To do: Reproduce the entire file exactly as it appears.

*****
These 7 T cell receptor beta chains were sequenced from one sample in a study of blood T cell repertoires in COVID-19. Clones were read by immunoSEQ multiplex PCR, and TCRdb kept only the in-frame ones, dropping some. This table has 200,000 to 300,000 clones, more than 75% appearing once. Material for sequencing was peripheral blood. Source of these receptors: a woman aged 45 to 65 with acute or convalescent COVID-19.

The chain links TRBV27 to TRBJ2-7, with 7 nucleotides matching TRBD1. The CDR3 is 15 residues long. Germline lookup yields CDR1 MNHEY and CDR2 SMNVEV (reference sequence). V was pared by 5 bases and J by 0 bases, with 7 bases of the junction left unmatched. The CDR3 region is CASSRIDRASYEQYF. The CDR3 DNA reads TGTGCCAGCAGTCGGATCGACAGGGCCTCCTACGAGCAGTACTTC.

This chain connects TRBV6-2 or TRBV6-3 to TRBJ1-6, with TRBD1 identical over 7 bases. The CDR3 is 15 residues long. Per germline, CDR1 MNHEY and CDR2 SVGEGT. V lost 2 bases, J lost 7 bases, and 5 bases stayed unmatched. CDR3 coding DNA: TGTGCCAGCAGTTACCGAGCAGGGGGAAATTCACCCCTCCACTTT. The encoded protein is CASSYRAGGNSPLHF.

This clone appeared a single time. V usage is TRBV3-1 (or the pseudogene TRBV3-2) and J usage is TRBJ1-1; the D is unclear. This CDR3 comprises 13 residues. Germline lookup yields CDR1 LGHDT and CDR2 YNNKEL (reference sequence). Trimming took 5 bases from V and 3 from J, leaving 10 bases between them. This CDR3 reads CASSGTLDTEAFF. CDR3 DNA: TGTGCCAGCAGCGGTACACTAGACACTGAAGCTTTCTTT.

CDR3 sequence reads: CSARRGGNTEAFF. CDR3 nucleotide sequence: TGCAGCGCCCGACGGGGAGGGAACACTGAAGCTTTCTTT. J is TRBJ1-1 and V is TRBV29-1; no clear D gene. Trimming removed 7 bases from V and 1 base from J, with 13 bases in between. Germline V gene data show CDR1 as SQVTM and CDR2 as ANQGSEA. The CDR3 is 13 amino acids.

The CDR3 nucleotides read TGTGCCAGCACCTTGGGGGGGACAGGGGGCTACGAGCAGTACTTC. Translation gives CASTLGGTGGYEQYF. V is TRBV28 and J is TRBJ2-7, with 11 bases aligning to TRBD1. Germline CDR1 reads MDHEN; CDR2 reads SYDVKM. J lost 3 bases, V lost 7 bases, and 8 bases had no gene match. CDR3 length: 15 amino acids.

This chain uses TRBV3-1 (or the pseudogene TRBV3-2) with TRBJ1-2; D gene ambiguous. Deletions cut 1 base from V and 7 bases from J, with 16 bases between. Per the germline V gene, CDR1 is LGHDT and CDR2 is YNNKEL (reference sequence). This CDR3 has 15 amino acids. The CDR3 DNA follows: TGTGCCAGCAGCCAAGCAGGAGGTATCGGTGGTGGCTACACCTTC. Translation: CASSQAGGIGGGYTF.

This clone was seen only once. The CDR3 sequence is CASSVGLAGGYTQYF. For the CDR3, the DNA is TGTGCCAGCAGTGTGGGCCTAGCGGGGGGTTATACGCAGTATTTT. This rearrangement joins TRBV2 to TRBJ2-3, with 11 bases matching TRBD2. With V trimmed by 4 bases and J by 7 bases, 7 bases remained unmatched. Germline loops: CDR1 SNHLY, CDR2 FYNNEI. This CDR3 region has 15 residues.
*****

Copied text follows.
These 7 T cell receptor beta chains were sequenced from one sample in a study of blood T cell repertoires in COVID-19. Clones were read by immunoSEQ multiplex PCR, and TCRdb kept only the in-frame ones, dropping some. This table has 200,000 to 300,000 clones, more than 75% appearing once. Material for sequencing was peripheral blood. Source of these receptors: a woman aged 45 to 65 with acute or convalescent COVID-19.

The chain links TRBV27 to TRBJ2-7, with 7 nucleotides matching TRBD1. The CDR3 is 15 residues long. Germline lookup yields CDR1 MNHEY and CDR2 SMNVEV (reference sequence). V was pared by 5 bases and J by 0 bases, with 7 bases of the junction left unmatched. The CDR3 region is CASSRIDRASYEQYF. The CDR3 DNA reads TGTGCCAGCAGTCGGATCGACAGGGCCTCCTACGAGCAGTACTTC.

This chain connects TRBV6-2 or TRBV6-3 to TRBJ1-6, with TRBD1 identical over 7 bases. The CDR3 is 15 residues long. Per germline, CDR1 MNHEY and CDR2 SVGEGT. V lost 2 bases, J lost 7 bases, and 5 bases stayed unmatched. CDR3 coding DNA: TGTGCCAGCAGTTACCGAGCAGGGGGAAATTCACCCCTCCACTTT. The encoded protein is CASSYRAGGNSPLHF.

This clone appeared a single time. V usage is TRBV3-1 (or the pseudogene TRBV3-2) and J usage is TRBJ1-1; the D is unclear. This CDR3 comprises 13 residues. Germline lookup yields CDR1 LGHDT and CDR2 YNNKEL (reference sequence). Trimming took 5 bases from V and 3 from J, leaving 10 bases between them. This CDR3 reads CASSGTLDTEAFF. CDR3 DNA: TGTGCCAGCAGCGGTACACTAGACACTGAAGCTTTCTTT.

CDR3 sequence reads: CSARRGGNTEAFF. CDR3 nucleotide sequence: TGCAGCGCCCGACGGGGAGGGAACACTGAAGCTTTCTTT. J is TRBJ1-1 and V is TRBV29-1; no clear D gene. Trimming removed 7 bases from V and 1 base from J, with 13 bases in between. Germline V gene data show CDR1 as SQVTM and CDR2 as ANQGSEA. The CDR3 is 13 amino acids.

The CDR3 nucleotides read TGTGCCAGCACCTTGGGGGGGACAGGGGGCTACGAGCAGTACTTC. Translation gives CASTLGGTGGYEQYF. V is TRBV28 and J is TRBJ2-7, with 11 bases aligning to TRBD1. Germline CDR1 reads MDHEN; CDR2 reads SYDVKM. J lost 3 bases, V lost 7 bases, and 8 bases had no gene match. CDR3 length: 15 amino acids.

This chain uses TRBV3-1 (or the pseudogene TRBV3-2) with TRBJ1-2; D gene ambiguous. Deletions cut 1 base from V and 7 bases from J, with 16 bases between. Per the germline V gene, CDR1 is LGHDT and CDR2 is YNNKEL (reference sequence). This CDR3 has 15 amino acids. The CDR3 DNA follows: TGTGCCAGCAGCCAAGCAGGAGGTATCGGTGGTGGCTACACCTTC. Translation: CASSQAGGIGGGYTF.

This clone was seen only once. The CDR3 sequence is CASSVGLAGGYTQYF. For the CDR3, the DNA is TGTGCCAGCAGTGTGGGCCTAGCGGGGGGTTATACGCAGTATTTT. This rearrangement joins TRBV2 to TRBJ2-3, with 11 bases matching TRBD2. With V trimmed by 4 bases and J by 7 bases, 7 bases remained unmatched. Germline loops: CDR1 SNHLY, CDR2 FYNNEI. This CDR3 region has 15 residues.